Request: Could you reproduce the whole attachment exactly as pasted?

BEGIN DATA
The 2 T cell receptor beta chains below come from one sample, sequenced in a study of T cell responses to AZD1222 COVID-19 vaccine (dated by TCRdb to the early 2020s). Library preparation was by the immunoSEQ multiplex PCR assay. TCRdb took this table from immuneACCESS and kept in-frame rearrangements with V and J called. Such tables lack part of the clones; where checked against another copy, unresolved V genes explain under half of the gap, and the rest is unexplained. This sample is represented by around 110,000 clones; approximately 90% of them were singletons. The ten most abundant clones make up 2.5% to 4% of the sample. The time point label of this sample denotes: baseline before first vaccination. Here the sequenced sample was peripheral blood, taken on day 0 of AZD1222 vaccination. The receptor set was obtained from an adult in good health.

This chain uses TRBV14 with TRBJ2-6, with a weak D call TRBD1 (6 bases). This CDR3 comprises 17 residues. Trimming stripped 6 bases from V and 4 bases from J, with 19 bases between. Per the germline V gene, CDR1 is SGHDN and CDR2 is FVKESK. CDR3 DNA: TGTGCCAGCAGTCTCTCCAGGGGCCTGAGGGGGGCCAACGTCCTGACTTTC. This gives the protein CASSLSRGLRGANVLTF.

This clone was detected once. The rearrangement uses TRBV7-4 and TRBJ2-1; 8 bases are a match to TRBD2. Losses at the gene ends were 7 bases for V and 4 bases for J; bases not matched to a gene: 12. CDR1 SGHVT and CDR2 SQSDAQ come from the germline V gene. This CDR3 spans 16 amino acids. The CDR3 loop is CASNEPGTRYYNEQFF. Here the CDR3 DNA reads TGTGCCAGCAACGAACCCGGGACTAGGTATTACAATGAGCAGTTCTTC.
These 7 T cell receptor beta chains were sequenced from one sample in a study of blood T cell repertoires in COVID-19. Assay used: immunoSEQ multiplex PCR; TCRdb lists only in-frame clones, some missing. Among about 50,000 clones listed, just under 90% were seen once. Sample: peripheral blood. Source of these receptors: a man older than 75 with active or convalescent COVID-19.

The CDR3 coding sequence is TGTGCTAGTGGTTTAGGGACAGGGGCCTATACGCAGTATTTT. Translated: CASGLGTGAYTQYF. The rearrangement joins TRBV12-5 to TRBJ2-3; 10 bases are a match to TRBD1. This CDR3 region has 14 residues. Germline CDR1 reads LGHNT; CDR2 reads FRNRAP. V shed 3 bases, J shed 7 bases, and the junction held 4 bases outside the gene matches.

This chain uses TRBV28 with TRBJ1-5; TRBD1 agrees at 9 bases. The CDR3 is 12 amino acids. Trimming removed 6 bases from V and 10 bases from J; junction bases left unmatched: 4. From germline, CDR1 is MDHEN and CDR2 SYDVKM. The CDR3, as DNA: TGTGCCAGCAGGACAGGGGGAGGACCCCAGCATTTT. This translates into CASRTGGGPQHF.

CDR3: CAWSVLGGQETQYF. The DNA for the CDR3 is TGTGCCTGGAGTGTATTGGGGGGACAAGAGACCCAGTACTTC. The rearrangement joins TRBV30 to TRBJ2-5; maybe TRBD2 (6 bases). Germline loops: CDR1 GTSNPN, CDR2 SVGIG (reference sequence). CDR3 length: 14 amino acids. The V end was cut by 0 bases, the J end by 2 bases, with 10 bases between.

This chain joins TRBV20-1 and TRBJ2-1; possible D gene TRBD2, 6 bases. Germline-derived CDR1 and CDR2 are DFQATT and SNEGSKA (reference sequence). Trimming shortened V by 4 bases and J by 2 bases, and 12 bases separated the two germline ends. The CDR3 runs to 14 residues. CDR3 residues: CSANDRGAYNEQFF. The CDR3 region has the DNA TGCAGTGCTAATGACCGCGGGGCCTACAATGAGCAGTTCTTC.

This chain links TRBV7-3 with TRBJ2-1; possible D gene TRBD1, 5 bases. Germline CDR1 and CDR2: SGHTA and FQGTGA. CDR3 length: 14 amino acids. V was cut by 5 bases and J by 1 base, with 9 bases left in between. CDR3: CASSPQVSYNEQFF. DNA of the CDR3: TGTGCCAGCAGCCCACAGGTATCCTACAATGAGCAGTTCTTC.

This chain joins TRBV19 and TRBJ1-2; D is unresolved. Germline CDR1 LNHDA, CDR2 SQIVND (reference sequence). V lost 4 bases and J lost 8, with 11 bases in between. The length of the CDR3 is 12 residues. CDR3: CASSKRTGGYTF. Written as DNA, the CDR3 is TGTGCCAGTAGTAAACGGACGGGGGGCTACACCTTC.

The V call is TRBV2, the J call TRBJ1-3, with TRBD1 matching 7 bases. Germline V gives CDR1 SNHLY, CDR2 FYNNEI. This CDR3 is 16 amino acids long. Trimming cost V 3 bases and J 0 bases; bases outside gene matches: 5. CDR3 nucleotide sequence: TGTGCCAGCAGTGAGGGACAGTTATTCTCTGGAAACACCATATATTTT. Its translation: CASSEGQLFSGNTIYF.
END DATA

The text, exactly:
The 2 T cell receptor beta chains below come from one sample, sequenced in a study of T cell responses to AZD1222 COVID-19 vaccine (dated by TCRdb to the early 2020s). Library preparation was by the immunoSEQ multiplex PCR assay. TCRdb took this table from immuneACCESS and kept in-frame rearrangements with V and J called. Such tables lack part of the clones; where checked against another copy, unresolved V genes explain under half of the gap, and the rest is unexplained. This sample is represented by around 110,000 clones; approximately 90% of them were singletons. The ten most abundant clones make up 2.5% to 4% of the sample. The time point label of this sample denotes: baseline before first vaccination. Here the sequenced sample was peripheral blood, taken on day 0 of AZD1222 vaccination. The receptor set was obtained from an adult in good health.

This chain uses TRBV14 with TRBJ2-6, with a weak D call TRBD1 (6 bases). This CDR3 comprises 17 residues. Trimming stripped 6 bases from V and 4 bases from J, with 19 bases between. Per the germline V gene, CDR1 is SGHDN and CDR2 is FVKESK. CDR3 DNA: TGTGCCAGCAGTCTCTCCAGGGGCCTGAGGGGGGCCAACGTCCTGACTTTC. This gives the protein CASSLSRGLRGANVLTF.

This clone was detected once. The rearrangement uses TRBV7-4 and TRBJ2-1; 8 bases are a match to TRBD2. Losses at the gene ends were 7 bases for V and 4 bases for J; bases not matched to a gene: 12. CDR1 SGHVT and CDR2 SQSDAQ come from the germline V gene. This CDR3 spans 16 amino acids. The CDR3 loop is CASNEPGTRYYNEQFF. Here the CDR3 DNA reads TGTGCCAGCAACGAACCCGGGACTAGGTATTACAATGAGCAGTTCTTC.
These 7 T cell receptor beta chains were sequenced from one sample in a study of blood T cell repertoires in COVID-19. Assay used: immunoSEQ multiplex PCR; TCRdb lists only in-frame clones, some missing. Among about 50,000 clones listed, just under 90% were seen once. Sample: peripheral blood. Source of these receptors: a man older than 75 with active or convalescent COVID-19.

The CDR3 coding sequence is TGTGCTAGTGGTTTAGGGACAGGGGCCTATACGCAGTATTTT. Translated: CASGLGTGAYTQYF. The rearrangement joins TRBV12-5 to TRBJ2-3; 10 bases are a match to TRBD1. This CDR3 region has 14 residues. Germline CDR1 reads LGHNT; CDR2 reads FRNRAP. V shed 3 bases, J shed 7 bases, and the junction held 4 bases outside the gene matches.

This chain uses TRBV28 with TRBJ1-5; TRBD1 agrees at 9 bases. The CDR3 is 12 amino acids. Trimming removed 6 bases from V and 10 bases from J; junction bases left unmatched: 4. From germline, CDR1 is MDHEN and CDR2 SYDVKM. The CDR3, as DNA: TGTGCCAGCAGGACAGGGGGAGGACCCCAGCATTTT. This translates into CASRTGGGPQHF.

CDR3: CAWSVLGGQETQYF. The DNA for the CDR3 is TGTGCCTGGAGTGTATTGGGGGGACAAGAGACCCAGTACTTC. The rearrangement joins TRBV30 to TRBJ2-5; maybe TRBD2 (6 bases). Germline loops: CDR1 GTSNPN, CDR2 SVGIG (reference sequence). CDR3 length: 14 amino acids. The V end was cut by 0 bases, the J end by 2 bases, with 10 bases between.

This chain joins TRBV20-1 and TRBJ2-1; possible D gene TRBD2, 6 bases. Germline-derived CDR1 and CDR2 are DFQATT and SNEGSKA (reference sequence). Trimming shortened V by 4 bases and J by 2 bases, and 12 bases separated the two germline ends. The CDR3 runs to 14 residues. CDR3 residues: CSANDRGAYNEQFF. The CDR3 region has the DNA TGCAGTGCTAATGACCGCGGGGCCTACAATGAGCAGTTCTTC.

This chain links TRBV7-3 with TRBJ2-1; possible D gene TRBD1, 5 bases. Germline CDR1 and CDR2: SGHTA and FQGTGA. CDR3 length: 14 amino acids. V was cut by 5 bases and J by 1 base, with 9 bases left in between. CDR3: CASSPQVSYNEQFF. DNA of the CDR3: TGTGCCAGCAGCCCACAGGTATCCTACAATGAGCAGTTCTTC.

This chain joins TRBV19 and TRBJ1-2; D is unresolved. Germline CDR1 LNHDA, CDR2 SQIVND (reference sequence). V lost 4 bases and J lost 8, with 11 bases in between. The length of the CDR3 is 12 residues. CDR3: CASSKRTGGYTF. Written as DNA, the CDR3 is TGTGCCAGTAGTAAACGGACGGGGGGCTACACCTTC.

The V call is TRBV2, the J call TRBJ1-3, with TRBD1 matching 7 bases. Germline V gives CDR1 SNHLY, CDR2 FYNNEI. This CDR3 is 16 amino acids long. Trimming cost V 3 bases and J 0 bases; bases outside gene matches: 5. CDR3 nucleotide sequence: TGTGCCAGCAGTGAGGGACAGTTATTCTCTGGAAACACCATATATTTT. Its translation: CASSEGQLFSGNTIYF.